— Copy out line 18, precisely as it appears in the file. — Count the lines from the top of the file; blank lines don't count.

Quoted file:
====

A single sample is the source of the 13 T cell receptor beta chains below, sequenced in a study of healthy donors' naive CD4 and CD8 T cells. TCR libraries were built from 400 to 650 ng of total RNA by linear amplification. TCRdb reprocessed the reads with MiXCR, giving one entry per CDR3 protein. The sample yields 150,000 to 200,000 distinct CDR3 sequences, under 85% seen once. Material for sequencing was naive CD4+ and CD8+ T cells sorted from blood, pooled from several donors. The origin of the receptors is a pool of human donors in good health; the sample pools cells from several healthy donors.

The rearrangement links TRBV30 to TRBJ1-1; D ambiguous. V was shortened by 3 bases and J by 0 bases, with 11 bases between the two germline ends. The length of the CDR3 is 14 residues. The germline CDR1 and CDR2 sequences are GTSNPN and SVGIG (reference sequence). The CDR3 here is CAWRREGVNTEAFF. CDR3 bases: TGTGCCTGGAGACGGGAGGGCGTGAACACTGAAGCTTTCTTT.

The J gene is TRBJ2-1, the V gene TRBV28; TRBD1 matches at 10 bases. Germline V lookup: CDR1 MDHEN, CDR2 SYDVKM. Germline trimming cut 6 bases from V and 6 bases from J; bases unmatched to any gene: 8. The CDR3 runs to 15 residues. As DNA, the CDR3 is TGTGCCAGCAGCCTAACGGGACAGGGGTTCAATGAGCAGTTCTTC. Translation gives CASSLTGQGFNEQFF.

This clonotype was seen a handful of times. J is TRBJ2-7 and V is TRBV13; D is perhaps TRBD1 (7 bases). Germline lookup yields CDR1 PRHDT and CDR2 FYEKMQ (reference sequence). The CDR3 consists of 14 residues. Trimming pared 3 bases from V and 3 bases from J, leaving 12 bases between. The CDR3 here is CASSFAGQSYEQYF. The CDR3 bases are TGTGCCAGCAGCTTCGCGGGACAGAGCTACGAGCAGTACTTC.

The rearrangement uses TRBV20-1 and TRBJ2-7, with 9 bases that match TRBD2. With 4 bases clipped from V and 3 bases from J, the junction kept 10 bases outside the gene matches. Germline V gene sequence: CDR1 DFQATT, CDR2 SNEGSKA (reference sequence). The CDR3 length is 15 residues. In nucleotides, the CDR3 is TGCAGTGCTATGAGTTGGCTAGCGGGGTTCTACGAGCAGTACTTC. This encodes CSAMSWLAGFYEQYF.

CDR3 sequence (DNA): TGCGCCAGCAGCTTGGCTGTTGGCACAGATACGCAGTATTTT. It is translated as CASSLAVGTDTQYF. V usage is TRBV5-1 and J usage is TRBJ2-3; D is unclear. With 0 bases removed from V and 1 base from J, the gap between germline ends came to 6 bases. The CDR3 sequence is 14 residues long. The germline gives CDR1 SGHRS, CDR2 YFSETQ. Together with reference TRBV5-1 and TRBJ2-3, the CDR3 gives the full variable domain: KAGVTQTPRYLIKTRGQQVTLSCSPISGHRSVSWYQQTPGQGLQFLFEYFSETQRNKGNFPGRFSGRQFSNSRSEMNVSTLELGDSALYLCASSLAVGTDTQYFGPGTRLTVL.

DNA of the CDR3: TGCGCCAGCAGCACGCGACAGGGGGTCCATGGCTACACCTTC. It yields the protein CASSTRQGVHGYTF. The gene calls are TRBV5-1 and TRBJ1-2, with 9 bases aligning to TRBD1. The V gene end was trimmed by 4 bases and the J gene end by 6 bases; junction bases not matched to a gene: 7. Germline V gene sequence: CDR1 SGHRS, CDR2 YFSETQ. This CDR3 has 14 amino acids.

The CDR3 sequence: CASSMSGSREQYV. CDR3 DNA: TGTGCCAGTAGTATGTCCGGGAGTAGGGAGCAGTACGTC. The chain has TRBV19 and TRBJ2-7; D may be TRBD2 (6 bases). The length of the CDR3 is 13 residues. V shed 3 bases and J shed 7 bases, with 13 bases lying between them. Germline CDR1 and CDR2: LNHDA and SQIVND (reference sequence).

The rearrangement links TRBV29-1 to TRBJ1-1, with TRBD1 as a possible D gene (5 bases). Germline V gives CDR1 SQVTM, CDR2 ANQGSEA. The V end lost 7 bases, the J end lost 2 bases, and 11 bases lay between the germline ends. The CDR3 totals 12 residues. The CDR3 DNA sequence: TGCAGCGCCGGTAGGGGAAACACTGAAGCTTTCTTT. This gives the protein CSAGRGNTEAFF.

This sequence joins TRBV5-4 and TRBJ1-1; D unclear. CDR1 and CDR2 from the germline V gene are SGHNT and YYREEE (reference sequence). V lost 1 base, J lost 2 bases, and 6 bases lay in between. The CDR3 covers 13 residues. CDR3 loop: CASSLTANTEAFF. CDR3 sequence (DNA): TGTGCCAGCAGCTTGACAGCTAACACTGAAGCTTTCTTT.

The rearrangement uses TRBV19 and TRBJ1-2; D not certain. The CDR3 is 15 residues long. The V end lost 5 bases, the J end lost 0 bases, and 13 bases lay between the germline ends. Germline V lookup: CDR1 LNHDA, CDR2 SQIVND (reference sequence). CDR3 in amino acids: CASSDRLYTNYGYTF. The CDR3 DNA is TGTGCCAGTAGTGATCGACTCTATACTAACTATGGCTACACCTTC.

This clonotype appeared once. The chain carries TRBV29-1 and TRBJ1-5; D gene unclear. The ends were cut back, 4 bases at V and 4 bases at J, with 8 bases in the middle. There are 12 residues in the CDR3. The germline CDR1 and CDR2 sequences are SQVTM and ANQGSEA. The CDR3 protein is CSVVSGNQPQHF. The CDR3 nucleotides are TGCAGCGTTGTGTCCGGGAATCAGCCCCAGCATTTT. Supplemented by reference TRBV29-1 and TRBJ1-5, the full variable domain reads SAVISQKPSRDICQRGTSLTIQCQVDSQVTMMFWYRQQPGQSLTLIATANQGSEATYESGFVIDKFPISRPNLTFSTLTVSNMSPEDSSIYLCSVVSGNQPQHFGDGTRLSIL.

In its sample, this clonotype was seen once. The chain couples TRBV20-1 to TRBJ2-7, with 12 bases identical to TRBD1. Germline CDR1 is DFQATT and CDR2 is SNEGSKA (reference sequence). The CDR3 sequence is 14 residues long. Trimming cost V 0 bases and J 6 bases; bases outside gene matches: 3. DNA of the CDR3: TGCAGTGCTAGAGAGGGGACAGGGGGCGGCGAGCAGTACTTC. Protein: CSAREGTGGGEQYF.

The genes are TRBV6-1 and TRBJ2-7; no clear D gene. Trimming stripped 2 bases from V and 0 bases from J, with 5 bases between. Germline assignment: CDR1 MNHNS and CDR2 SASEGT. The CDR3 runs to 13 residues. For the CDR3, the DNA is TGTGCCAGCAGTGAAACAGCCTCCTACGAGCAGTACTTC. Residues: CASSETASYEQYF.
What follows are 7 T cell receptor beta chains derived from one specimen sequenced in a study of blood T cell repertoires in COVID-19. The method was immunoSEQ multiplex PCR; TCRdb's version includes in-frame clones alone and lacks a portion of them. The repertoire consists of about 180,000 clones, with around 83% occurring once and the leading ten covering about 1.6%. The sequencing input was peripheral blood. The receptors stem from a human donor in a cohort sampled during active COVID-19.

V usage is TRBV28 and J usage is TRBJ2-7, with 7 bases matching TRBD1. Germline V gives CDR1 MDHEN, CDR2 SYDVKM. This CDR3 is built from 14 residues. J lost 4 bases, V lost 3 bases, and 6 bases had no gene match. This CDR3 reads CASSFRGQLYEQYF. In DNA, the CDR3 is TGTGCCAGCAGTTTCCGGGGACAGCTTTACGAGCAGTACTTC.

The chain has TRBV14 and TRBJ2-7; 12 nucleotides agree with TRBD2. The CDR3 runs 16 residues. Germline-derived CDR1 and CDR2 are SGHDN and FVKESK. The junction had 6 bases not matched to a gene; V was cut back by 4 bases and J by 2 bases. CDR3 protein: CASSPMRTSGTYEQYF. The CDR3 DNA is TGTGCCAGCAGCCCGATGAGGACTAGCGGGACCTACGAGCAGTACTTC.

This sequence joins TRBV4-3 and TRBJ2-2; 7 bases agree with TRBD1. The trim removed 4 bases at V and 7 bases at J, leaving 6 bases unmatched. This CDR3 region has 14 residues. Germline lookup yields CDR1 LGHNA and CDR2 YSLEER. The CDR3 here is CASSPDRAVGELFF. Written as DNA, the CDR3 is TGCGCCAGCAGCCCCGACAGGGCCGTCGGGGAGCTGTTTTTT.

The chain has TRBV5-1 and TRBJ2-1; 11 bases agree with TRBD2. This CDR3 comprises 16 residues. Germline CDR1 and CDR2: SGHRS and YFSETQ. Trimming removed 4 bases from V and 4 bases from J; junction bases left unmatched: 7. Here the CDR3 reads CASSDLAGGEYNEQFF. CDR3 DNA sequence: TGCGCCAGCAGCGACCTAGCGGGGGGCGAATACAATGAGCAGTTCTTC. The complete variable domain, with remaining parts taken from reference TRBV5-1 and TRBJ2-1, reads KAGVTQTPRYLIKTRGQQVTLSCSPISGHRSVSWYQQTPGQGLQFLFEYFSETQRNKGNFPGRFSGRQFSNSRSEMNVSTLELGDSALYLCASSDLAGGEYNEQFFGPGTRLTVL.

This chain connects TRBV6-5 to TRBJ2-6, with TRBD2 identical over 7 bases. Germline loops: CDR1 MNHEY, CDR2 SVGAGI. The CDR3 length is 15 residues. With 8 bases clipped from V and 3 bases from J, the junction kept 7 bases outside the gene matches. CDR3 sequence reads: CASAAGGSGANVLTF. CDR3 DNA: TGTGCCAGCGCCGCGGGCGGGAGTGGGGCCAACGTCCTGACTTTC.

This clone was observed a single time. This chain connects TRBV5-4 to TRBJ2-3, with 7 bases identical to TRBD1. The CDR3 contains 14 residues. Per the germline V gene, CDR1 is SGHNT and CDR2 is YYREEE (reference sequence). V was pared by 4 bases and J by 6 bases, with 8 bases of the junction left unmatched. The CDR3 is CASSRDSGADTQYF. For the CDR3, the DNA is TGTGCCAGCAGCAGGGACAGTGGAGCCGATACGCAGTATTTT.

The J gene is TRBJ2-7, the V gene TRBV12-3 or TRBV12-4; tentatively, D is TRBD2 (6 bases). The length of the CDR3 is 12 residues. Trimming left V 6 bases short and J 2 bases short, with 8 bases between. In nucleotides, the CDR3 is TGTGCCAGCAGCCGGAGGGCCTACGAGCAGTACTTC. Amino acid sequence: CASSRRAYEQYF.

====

This sequence joins TRBV4-3 and TRBJ2-2; 7 bases agree with TRBD1. The trim removed 4 bases at V and 7 bases at J, leaving 6 bases unmatched. This CDR3 region has 14 residues. Germline lookup yields CDR1 LGHNA and CDR2 YSLEER. The CDR3 here is CASSPDRAVGELFF. Written as DNA, the CDR3 is TGCGCCAGCAGCCCCGACAGGGCCGTCGGGGAGCTGTTTTTT.